Pinellas Business Owners: Red Tide Affects More Than Fish
A group of hospitality workers, fishermen, a surf shop owner and scientists gathered Wednesday to share their concerns about the damage red tide is having on the environment and local businesses.
They met with U.S. Sen. Bill Nelson, D-Fl., and Rep. Kathy Castor, D-Tampa, and Rep. Charlie Crist, D-St. Petersburg. They said red tide and other threats like climate change have affected more than just the fish.
Red tide made its way to Pinellas County in early September, but it’s been off of Florida’s Gulf of Mexico coast for almost a year. Mike Colby, a Boat Captain in Clearwater, says it has hurt every aspect of the county's tourism industry.
“It's causing too much pain to too many people,” he said. “Obviously not just anglers, but the whole chain of everything from airlines to hotels to restaurants and on and on and on.”
One local business, Nekton Surf Shop, has seen a direct impact in recent weeks.
“The dead fish ecotourism we’re trying to sell is not working,” said store manager Anne Lopez. “People are not interested in surfing over fish.”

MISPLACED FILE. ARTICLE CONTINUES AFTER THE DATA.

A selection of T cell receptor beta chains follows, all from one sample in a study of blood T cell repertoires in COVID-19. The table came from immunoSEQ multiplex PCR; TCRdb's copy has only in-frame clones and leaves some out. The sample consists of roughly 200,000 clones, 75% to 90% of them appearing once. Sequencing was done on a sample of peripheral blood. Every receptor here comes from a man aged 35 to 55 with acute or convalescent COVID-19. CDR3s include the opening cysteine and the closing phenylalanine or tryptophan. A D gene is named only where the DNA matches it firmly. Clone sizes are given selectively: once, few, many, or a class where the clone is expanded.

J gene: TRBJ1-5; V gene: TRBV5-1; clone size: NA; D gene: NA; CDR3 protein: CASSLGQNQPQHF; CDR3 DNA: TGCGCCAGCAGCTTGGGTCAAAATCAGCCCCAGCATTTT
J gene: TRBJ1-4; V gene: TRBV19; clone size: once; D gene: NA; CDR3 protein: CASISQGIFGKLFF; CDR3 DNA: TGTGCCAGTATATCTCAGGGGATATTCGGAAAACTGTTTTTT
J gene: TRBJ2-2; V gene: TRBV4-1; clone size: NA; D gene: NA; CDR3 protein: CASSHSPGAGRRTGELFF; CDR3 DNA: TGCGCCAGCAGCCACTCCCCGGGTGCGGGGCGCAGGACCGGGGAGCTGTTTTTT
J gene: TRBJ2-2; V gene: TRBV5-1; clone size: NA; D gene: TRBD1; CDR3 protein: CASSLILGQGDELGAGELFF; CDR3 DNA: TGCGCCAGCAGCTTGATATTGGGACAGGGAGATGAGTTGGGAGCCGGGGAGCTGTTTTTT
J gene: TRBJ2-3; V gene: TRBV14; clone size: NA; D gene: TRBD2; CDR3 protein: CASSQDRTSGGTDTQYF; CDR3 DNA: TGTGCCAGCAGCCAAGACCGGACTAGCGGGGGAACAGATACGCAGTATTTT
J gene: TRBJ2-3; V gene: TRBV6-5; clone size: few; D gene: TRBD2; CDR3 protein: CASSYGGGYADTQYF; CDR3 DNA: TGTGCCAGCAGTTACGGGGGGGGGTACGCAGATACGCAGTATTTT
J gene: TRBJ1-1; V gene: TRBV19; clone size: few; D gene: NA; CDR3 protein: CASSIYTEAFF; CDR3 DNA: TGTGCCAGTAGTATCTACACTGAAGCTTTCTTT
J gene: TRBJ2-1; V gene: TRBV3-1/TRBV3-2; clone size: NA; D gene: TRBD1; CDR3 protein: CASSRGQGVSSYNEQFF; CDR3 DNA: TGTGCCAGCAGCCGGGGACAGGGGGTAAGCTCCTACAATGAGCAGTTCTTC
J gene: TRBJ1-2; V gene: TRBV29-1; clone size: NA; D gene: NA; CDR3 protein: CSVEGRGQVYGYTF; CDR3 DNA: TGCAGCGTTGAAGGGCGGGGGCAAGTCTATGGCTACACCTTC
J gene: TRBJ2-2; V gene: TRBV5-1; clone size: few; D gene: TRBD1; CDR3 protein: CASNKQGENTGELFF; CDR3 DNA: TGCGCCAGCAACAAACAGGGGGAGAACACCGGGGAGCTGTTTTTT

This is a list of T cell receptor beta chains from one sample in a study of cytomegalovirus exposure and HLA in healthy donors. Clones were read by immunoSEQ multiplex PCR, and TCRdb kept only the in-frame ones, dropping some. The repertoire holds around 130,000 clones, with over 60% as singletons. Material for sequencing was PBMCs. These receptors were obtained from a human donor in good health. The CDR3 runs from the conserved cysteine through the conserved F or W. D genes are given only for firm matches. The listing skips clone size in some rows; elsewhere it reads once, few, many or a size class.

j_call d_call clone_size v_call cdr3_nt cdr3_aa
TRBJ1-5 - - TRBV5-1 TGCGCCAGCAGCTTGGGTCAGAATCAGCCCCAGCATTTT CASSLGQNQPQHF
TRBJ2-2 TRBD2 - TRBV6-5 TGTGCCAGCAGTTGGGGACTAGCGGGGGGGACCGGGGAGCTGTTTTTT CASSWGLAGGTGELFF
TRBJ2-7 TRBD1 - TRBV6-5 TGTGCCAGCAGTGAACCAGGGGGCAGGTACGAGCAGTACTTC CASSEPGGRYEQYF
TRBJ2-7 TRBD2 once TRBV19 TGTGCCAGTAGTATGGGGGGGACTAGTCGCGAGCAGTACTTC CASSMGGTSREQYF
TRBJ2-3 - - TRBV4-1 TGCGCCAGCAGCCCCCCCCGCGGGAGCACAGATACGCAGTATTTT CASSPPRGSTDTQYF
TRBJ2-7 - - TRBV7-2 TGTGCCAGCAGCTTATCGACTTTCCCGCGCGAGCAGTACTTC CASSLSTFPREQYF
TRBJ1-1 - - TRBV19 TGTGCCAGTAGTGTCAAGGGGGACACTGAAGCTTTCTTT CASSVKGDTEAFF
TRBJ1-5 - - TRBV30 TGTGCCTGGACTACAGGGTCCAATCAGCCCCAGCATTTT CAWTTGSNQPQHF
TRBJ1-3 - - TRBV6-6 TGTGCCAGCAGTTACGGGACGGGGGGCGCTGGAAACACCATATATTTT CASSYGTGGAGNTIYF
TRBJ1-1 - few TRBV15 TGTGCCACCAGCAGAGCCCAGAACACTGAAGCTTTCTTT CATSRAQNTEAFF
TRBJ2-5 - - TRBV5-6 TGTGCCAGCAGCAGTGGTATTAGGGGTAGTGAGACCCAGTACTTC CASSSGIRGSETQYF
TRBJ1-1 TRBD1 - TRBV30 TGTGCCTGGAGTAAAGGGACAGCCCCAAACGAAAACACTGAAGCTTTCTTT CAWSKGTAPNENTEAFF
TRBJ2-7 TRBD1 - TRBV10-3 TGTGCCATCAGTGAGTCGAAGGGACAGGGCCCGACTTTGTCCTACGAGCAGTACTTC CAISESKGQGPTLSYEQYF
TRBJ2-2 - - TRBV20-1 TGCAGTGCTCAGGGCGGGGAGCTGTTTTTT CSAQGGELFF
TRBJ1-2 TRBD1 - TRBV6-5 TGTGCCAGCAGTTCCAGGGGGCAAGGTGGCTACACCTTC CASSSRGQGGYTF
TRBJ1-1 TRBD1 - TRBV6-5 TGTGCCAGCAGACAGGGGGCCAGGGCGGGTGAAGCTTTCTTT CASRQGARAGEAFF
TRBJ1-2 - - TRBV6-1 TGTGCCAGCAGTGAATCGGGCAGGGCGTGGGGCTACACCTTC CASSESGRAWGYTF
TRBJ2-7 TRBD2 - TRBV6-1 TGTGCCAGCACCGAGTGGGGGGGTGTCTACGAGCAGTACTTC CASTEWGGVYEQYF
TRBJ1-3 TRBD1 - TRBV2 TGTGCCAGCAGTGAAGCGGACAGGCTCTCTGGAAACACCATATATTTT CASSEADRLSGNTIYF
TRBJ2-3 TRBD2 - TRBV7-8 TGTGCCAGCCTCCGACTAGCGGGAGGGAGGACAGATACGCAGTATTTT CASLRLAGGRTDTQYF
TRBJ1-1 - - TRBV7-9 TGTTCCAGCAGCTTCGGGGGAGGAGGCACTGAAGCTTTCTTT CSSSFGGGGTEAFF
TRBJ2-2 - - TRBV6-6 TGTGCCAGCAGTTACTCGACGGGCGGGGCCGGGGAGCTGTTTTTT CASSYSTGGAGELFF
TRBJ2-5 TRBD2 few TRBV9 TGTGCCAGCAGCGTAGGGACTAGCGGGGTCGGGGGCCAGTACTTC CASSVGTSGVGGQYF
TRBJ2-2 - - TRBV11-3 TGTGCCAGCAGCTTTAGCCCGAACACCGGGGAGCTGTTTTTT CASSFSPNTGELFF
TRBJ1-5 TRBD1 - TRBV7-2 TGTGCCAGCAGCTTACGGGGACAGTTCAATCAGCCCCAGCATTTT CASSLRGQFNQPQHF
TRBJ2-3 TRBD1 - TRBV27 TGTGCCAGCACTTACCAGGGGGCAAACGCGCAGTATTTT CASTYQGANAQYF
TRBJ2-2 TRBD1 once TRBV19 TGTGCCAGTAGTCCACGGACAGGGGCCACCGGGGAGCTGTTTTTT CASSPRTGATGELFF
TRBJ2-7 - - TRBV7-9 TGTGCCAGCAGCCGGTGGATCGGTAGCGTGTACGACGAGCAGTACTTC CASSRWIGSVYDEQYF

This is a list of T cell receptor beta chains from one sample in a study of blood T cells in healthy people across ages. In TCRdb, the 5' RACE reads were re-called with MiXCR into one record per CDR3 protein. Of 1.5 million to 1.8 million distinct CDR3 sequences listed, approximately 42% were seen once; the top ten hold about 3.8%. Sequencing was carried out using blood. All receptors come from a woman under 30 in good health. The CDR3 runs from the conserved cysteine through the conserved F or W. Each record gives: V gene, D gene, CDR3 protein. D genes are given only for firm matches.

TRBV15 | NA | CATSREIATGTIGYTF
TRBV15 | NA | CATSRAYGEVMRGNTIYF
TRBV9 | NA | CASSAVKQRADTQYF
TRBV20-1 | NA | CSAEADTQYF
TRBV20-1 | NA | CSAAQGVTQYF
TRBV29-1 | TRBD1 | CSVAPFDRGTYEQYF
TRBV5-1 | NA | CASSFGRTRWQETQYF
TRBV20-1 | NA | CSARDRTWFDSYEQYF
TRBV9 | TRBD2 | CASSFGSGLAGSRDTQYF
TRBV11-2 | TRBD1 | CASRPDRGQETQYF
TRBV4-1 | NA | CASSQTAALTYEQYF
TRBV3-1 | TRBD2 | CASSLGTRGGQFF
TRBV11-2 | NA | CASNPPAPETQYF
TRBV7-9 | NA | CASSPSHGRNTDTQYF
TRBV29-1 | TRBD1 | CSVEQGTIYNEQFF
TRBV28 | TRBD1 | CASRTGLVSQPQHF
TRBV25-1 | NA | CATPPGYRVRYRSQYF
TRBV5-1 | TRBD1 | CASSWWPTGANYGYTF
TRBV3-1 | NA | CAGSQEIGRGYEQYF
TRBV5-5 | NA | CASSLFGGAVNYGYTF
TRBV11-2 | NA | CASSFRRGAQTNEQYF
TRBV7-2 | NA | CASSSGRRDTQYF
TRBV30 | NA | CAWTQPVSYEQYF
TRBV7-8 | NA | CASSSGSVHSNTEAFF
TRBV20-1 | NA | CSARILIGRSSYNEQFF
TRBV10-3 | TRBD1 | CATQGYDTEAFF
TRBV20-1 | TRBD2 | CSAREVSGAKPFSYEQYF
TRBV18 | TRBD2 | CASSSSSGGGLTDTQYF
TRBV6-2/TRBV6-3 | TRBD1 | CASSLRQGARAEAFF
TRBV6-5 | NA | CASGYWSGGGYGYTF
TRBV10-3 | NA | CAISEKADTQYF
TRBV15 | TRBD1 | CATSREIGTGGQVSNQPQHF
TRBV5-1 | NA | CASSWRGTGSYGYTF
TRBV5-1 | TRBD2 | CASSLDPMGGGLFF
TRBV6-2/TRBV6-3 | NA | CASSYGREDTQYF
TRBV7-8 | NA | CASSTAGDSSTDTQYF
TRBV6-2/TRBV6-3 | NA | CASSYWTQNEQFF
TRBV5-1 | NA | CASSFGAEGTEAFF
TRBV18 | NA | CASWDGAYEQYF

The environmental issues have also eaten into profits at her vacation rental business, like other hotels in the area, because most people don't want to come to Florida if they can't actually go to the beach.
“In addition to red tide, I have a bank account that’s in the red,” Lopez said.
After the meeting, Marie Bourgeois from the University of South Florida’s College of Public Health said it was nice to see that there are a lot of different stakeholders in the community and around the state who are interested in addressing the problem.
“One of the nicest things is that people get a chance to look at all of the different factors that feed into this,” she said. “It’s not going to be a simple solution.”
Bourgois said it’s going to take a lot of time, effort and research to address and fix issues like red tide.
Sen. Nelson discussed the correlation between pollution, red tide, the higher temperature of the Gulf of Mexico and Hurricane Michael.
“I think it sends a clear message to us,” he said. “Climate change is upon us and we need to start taking is seriously. We need to stop polluting our water.”
Rep. Castor said "we have to believe in the science and we have to respect the science."